Internet Sales Tax One Step Closer to Reality

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Alamy
A tax on online sales, long sought by bricks-and-mortar retailers, moved one step closer to reality Monday when the Senate voted 69-24 in favor of the Marketplace Fairness Act.

The bill seeks to fix what many see as a tax loophole: Under current U.S. law, an online retailer is only obligated to collect a state's sales tax from shoppers if it has a physical presence in that state. While a few states have circumvented that requirement with "affiliate nexus" laws that primarily target Amazon.com (AMZN), the vast majority of states still don't collect tax on online sales by out-of-state sellers.

The bill before Congress wouldn't impose a national sales tax, but it would empower states to tax those out-of-state online sellers if they so choose. It has the support of numerous retailers, as well as the National Retail Federation, the industry's main lobbying group.

While previous versions of the bill have died on Capitol Hill in recent years, today's vote didn't come as a great surprise: More than a month ago the Senate took a symbolic vote on the measure, and passed it 75-24. And while the bill is opposed by a few key conservatives, it also has the surprising support of e-commerce's heaviest hitter, Amazon. Amazon's support of the bill can be traced to the company's push to establish a wider physical presence to facilitate faster delivery -- and the fact that it can handle the burden of taxation better than smaller online retailers.

The loudest voice of opposition in the business community has belonged to eBay (EBAY). Starting Sunday, the company began sending emails to more than 40 million users informing them of the bill and asking them to write their congressmen. In its current form, the bill only exempts online sellers with less than $1 million in out-of-state sales; eBay wants that threshold raised so that it only applies to businesses that do more than $10 million in sales and have more than 50 employees.

"This legislation treats you and big multi-billion dollar online retailers - such as Amazon - exactly the same," wrote eBay CEO John Donahoe in the letter.

The Marketplace Fairness Coalition, which is comprised of retailers supporting the bill, countered with its own letter noting that the vast majority of eBay's sellers would be exempted from collecting sales tax.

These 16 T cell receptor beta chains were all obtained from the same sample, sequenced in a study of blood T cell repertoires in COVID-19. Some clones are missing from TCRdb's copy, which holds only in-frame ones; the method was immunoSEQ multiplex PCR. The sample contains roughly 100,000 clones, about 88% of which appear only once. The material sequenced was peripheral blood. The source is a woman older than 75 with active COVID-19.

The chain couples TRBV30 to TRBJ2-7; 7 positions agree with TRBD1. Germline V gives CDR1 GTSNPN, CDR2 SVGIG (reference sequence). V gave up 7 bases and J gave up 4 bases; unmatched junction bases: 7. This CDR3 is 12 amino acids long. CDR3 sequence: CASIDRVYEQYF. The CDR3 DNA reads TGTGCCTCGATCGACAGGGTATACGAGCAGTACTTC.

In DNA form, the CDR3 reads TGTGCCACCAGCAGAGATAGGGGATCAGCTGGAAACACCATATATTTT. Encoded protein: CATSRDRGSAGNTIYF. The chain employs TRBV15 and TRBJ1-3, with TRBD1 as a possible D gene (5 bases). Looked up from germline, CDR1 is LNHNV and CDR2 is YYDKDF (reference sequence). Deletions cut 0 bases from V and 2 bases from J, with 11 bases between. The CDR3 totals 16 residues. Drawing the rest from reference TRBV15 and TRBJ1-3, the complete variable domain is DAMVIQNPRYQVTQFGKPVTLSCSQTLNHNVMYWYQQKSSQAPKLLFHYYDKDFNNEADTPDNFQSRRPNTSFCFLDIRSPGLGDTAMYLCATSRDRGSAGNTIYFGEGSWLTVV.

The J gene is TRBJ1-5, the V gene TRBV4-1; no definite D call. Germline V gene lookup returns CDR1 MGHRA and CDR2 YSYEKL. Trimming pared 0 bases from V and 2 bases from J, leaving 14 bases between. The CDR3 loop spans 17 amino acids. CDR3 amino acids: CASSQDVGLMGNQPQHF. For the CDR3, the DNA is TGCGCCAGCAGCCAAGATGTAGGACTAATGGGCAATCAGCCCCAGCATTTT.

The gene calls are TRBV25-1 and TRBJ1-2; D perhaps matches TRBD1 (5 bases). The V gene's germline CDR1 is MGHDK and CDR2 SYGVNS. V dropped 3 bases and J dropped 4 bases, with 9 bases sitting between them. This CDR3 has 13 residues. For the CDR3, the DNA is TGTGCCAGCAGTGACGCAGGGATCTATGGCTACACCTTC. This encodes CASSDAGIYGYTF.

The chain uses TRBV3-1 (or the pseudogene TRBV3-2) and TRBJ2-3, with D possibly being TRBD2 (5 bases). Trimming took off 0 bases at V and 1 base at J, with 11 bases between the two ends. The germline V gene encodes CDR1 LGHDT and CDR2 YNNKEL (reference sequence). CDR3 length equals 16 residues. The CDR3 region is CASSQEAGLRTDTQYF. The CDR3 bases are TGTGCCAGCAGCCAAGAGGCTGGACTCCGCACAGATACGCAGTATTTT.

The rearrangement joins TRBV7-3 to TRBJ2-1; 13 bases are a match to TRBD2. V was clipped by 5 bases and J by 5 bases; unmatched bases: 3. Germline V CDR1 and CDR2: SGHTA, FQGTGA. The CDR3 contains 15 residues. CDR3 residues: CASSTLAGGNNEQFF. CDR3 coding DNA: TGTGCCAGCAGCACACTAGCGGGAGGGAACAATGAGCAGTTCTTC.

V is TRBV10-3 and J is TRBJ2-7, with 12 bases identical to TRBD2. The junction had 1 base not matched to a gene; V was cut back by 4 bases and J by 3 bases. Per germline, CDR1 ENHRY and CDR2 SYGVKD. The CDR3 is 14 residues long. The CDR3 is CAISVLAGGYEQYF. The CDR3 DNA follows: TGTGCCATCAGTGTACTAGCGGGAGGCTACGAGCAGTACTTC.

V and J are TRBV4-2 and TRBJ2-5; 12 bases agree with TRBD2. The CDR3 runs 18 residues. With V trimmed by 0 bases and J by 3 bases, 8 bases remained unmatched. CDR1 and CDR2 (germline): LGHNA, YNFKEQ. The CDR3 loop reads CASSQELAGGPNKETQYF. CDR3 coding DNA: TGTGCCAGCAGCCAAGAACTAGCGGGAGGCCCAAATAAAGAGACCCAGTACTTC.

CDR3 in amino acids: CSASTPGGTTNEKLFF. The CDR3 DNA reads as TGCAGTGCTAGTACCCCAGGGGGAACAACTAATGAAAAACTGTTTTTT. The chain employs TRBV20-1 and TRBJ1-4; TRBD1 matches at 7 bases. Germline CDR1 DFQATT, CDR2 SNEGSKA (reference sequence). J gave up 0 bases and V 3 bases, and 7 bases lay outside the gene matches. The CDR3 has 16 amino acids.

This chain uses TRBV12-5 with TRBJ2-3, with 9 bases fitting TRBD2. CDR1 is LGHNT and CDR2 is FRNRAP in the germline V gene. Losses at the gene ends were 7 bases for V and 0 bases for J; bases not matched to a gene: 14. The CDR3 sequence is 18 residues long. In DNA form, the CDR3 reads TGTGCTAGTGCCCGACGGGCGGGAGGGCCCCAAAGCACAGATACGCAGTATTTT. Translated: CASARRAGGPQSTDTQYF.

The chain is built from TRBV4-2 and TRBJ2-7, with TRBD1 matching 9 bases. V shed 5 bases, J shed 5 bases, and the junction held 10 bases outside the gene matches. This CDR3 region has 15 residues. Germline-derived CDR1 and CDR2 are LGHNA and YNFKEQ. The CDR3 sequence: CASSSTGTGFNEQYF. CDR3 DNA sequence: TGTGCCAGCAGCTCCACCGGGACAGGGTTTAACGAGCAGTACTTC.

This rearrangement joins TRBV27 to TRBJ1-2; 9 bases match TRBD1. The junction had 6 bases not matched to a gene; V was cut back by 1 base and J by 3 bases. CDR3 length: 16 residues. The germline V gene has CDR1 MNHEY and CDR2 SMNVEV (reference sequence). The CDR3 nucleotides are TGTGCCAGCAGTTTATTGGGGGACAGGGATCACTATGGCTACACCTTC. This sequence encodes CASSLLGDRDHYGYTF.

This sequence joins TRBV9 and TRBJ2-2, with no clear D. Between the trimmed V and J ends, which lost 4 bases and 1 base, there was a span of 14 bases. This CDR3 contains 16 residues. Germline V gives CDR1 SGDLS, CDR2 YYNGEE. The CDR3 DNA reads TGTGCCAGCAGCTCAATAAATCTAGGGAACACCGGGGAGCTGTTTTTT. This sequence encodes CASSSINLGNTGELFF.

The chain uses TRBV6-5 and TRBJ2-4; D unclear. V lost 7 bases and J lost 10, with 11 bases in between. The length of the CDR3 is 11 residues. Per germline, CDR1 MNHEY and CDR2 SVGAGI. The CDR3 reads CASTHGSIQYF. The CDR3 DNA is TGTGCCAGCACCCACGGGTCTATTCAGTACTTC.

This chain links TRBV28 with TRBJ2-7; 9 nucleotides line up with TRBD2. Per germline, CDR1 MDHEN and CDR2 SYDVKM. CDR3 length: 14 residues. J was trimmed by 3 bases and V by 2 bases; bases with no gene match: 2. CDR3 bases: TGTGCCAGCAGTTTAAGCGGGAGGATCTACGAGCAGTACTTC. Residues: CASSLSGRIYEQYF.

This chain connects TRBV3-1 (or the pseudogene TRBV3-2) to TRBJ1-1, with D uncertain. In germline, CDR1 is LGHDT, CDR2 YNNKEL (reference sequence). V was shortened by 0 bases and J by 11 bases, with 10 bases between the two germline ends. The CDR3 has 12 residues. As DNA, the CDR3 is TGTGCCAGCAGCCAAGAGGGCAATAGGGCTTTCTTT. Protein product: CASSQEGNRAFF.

The impact on consumers, meanwhile, would be varied, with many Americans seeing little to no impact on their shopping experience. Five states -- Alaska, New Hampshire, Delaware, Montana and Oregon -- don't charge a sales tax at all, so residents of those states would be unaffected by the law. Several other states, including New York and Illinois, have already passed affiliate nexus laws, which means residents of those state are already paying sales tax for purchases from major online retailers like Amazon. And a few others, like South Carolina and Nevada, have already struck deals with Amazon to start collecting sales tax at a later date.

That leaves the states that charge sales tax but haven't passed affiliate nexus laws. Successful passage of the bill would give these states the option of collecting sales on online purchases. In states that choose to exercise this new right, online shoppers will find themselves paying an addition 5%-10% on their purchases, depending on the state's tax rate.

That passage now depends on the Republican-controlled House, where it's expected to have a tougher time than it did in the Senate. The Wall Street Journal notes that House speaker John Boehner has been largely silent on the issue and Paul Ryan has expressed ambivalence; meanwhile, Rand Paul has editorialized against the bill, calling it an "internet tax mandate."

The question, then is whether the momentum from today's bipartisan vote is enough to overcome conservative opposition in the House. If it does, the days of tax-free online shopping will soon be at an end.

Matt Brownell is the consumer and retail reporter for DailyFinance. You can reach him at Matt.Brownell@teamaol.com, and follow him on Twitter at @Brownellorama.